COMMENT - a platform for occasional ventilation of hobbyhorses and bees in bonnets.
MAHLER SYMPHONIES SEEN & HEARD
Excellent performances during the summer of three of Mahler's largest symphonies, by two great conductors and three fine orchestras, give food for reflection from an unusual angle, not considered often enough. It would be invidious to embark here upon criticising minutiae of performance or the interpretations of Haitink and Rattle, whose recordings of those symphonies are secure amongst top recommendations.
Critics rarely mention from exactly where they have Seen & Heard the performances they review. Seating positions can make a crucial difference in many, perhaps most, halls.
Bernard Haitink brought the European Union Youth Orchestra to the Royal Albert Hall with Mahler's 7th on 18 August. This huge orchestral edifice was built up with the sure control of overall structure for which Haitink is famous. It goes without saying nowadays that the best youth orchestras, which are able to afford generous preparation time for their concerts, compare with the best professionals, and this multi-national orchestra did not disappoint. But from seat at 8 o'clock in the stalls, expensive and prestigious yet in truth one of the Albert Hall's 'dead areas', the effect was a little muted. The orchestral sound was loud, yet the strings sounded neither full nor rich at the climaxes, lessening the emotional impact. More delicate passages in the two nachtmusiken came across better, with mandolin and guitar making their full effect; intimate music heard in this vast auditorium can draw the listener in. Having just returned from walking in the Alps, Mahler's cow bells as played earnestly up in the gallery, sounded to me unconvincing; perhaps percussionists should wear them round their necks to get the right effect?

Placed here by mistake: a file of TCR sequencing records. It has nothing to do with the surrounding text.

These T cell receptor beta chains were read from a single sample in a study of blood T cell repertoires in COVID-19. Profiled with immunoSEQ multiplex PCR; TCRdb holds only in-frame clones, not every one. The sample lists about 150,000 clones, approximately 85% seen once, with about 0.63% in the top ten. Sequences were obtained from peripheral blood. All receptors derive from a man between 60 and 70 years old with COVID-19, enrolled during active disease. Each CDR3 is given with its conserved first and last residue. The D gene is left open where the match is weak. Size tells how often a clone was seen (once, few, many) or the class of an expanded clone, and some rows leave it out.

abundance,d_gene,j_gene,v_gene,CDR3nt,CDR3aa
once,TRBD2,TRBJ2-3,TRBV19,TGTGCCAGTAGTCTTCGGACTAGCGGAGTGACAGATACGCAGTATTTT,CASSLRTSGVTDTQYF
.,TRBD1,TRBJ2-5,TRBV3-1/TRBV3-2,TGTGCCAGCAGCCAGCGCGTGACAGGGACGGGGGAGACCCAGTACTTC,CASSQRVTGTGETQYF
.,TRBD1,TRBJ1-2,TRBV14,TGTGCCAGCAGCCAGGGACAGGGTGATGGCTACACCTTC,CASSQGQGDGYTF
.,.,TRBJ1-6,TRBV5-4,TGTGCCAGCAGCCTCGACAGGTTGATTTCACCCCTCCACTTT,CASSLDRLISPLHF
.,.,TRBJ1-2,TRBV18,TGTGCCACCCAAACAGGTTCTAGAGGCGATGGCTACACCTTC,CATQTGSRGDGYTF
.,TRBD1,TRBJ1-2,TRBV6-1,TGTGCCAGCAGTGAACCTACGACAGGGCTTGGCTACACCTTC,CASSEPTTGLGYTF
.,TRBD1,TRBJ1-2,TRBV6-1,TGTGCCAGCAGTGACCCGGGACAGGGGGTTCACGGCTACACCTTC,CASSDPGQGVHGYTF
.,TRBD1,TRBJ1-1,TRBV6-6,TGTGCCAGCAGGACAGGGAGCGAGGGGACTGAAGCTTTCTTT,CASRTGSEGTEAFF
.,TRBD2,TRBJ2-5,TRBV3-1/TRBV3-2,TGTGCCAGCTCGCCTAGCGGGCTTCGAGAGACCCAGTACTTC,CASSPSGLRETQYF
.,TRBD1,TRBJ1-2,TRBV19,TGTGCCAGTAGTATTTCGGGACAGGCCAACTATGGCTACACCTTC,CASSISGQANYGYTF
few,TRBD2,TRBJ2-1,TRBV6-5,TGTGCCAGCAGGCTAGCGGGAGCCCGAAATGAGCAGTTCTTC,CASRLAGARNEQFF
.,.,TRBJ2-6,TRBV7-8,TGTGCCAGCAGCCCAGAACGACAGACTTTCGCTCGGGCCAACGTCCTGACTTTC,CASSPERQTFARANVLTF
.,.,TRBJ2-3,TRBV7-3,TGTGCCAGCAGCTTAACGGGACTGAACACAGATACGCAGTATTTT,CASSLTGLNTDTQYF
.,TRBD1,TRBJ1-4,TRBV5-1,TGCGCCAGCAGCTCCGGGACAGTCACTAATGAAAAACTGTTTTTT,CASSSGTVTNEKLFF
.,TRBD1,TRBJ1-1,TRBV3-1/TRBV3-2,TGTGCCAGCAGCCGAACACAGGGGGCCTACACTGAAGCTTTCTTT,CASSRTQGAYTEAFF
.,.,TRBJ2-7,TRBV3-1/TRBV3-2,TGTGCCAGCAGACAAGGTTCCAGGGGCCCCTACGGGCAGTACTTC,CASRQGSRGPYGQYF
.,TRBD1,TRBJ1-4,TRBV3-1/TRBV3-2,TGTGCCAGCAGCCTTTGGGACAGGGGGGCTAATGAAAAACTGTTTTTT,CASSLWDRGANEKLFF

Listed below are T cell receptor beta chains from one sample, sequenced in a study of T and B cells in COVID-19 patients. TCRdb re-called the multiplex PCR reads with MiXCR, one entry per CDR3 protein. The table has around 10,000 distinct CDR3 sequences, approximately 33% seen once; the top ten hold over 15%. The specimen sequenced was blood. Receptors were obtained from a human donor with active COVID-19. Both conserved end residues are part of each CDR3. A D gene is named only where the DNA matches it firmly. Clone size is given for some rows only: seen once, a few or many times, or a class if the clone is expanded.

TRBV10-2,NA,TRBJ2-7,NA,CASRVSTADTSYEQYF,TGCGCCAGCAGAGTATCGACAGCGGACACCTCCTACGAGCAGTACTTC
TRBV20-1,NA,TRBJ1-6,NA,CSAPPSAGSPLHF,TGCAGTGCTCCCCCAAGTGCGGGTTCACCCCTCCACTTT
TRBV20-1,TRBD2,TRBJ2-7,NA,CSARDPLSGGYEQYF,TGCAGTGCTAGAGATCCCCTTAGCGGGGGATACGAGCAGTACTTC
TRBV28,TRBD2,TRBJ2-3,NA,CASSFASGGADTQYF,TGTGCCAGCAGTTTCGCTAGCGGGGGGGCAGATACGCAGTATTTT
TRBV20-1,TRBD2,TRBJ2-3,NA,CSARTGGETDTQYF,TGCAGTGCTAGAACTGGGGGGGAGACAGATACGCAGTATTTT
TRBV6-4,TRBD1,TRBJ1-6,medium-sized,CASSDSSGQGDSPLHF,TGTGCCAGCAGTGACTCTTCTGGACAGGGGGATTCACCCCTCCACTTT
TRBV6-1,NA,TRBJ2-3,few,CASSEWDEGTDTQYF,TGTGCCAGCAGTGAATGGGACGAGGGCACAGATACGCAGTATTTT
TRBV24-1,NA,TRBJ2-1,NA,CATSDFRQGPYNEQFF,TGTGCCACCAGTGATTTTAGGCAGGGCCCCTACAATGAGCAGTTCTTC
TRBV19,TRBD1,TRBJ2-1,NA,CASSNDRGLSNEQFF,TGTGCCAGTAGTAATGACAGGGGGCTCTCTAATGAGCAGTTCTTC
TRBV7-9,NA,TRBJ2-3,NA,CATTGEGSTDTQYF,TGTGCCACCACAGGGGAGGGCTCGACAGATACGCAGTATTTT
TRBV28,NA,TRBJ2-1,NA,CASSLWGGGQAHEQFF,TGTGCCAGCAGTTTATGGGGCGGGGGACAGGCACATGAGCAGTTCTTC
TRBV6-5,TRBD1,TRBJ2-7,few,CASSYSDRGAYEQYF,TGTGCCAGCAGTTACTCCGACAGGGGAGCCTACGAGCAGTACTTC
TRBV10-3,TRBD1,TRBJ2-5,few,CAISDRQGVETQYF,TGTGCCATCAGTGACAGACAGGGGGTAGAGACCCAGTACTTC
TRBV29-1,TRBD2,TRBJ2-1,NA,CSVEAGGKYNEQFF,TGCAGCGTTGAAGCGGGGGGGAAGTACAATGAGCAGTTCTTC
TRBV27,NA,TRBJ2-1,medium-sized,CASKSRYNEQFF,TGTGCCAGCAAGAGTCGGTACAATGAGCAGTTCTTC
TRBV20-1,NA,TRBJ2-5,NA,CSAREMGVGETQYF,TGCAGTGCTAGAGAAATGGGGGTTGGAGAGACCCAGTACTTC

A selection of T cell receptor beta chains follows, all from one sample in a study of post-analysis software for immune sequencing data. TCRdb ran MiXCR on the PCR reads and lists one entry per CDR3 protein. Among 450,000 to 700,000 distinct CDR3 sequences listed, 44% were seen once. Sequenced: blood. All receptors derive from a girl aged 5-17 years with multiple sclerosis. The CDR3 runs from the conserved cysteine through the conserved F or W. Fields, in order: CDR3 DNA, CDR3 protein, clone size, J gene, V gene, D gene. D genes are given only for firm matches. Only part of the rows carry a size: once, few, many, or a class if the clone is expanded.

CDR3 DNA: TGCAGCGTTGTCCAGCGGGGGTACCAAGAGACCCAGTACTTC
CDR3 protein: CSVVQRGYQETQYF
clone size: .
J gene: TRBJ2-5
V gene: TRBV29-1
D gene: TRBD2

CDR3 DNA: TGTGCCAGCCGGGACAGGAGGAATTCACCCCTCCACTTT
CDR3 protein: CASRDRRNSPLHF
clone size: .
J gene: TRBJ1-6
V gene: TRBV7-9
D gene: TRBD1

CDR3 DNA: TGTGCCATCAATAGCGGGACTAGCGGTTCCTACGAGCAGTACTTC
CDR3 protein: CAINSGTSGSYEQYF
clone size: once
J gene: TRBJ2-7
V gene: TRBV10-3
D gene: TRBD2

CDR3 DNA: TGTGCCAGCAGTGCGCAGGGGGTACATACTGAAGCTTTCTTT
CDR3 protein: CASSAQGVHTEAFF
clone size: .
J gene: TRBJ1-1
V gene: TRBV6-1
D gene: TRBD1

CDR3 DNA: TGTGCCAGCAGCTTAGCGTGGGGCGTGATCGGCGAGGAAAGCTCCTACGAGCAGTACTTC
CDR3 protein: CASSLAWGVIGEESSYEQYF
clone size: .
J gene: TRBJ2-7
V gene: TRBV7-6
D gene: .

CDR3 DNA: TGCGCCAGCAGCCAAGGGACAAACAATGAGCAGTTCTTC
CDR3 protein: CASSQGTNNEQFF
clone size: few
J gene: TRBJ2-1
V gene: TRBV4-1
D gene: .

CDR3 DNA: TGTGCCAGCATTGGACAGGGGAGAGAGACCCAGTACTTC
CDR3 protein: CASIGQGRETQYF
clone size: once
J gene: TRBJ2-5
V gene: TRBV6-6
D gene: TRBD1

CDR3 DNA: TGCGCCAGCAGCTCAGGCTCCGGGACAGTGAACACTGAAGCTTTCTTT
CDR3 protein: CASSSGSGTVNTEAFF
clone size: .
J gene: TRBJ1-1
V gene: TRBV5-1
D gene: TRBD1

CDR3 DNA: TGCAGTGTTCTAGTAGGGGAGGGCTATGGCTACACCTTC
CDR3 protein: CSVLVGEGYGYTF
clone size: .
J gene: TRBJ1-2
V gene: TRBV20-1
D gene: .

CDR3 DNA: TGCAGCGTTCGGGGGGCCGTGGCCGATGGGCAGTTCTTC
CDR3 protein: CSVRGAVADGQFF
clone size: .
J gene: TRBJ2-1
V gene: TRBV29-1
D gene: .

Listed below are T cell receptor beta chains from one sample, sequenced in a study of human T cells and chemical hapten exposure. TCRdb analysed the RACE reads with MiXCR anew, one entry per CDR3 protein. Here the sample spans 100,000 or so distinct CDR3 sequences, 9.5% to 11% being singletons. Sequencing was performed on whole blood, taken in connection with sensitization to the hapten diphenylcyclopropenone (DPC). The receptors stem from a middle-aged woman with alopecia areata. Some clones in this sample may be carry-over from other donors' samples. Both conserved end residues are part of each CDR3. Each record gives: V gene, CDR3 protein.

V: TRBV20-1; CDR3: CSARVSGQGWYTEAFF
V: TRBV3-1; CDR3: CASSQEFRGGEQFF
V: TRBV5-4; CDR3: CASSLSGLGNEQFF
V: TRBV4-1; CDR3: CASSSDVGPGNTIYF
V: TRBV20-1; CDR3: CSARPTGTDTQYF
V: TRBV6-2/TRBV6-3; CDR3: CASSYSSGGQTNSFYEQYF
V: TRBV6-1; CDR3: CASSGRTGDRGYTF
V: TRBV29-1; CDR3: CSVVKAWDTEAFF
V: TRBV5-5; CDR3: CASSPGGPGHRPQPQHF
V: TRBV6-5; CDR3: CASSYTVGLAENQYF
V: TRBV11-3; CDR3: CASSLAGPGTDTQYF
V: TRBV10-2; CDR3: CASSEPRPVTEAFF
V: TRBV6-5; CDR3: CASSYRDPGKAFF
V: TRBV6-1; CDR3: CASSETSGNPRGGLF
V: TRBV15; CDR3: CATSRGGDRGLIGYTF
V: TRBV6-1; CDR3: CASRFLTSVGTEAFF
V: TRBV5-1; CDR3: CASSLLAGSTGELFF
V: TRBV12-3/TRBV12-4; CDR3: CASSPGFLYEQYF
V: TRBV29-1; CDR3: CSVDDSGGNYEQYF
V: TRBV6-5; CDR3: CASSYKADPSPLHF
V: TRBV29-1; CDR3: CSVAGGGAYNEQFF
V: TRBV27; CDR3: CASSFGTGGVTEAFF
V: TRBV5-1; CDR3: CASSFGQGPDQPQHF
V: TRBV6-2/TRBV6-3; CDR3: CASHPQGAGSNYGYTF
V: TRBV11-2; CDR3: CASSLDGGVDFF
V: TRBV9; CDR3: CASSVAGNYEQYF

Haitink also gave the Mahler 3rd at the Proms, with the BBC Symphony Orchestra and Chorus and Birmingham Youth Chorus. I caught their repeat in Edinburgh's Usher Hall on 25 August. From seats in the front row, just below the violins on the high platform which left most of the orchestra invisible, balance was far better than anticipated and involvement total. The bright sounds bounced off the roof and you felt you were in the midst of it all. Haitink's undemonstrative control could be watched and savoured, and the whole experience was invigorating and greatly exciting. A recommendable seating position, though you'd never have guessed it could have been!
Mahler's 2nd, with Sir Simon Rattle bringing his City of Birmingham Chorus to the Albert Hall with the Vienna Philharmonic Orchestra, was one of the hottest tickets in the last week of the Proms, and expectations were not disappointed on 7th September. From a seat right next to the double basses all was vivid and immediate, and from the first moment one was enveloped in Mahler's world. It was a privilege to watch Rattle, conducting without score, subtly moulding the phrasing with facial expression and slight body movement equally as with his baton; he appeared to be responding to his players at the same time as directing and inspiring them. A wonderful celebration of, and for, Rattle at his time of transition.
It is not rare to read a review which makes you wonder if you were at a different concert. Perhaps music critics should tell readers where they sit, by way of declaration of interest. Then there is the further consideration that some readers will have experienced the same performances at home - that is another story!
Mahler 2nd Symphony - Rattle & Birmingham Symphony Chorus & Orchestra EMI CDS7549622 Purchase from Crotchet
Mahler 7th Symphony - Haitink & Concertgebouw Orchestra Philips 442 050-2PB10 Purchase from Amazon
Peter Grahame Woolf
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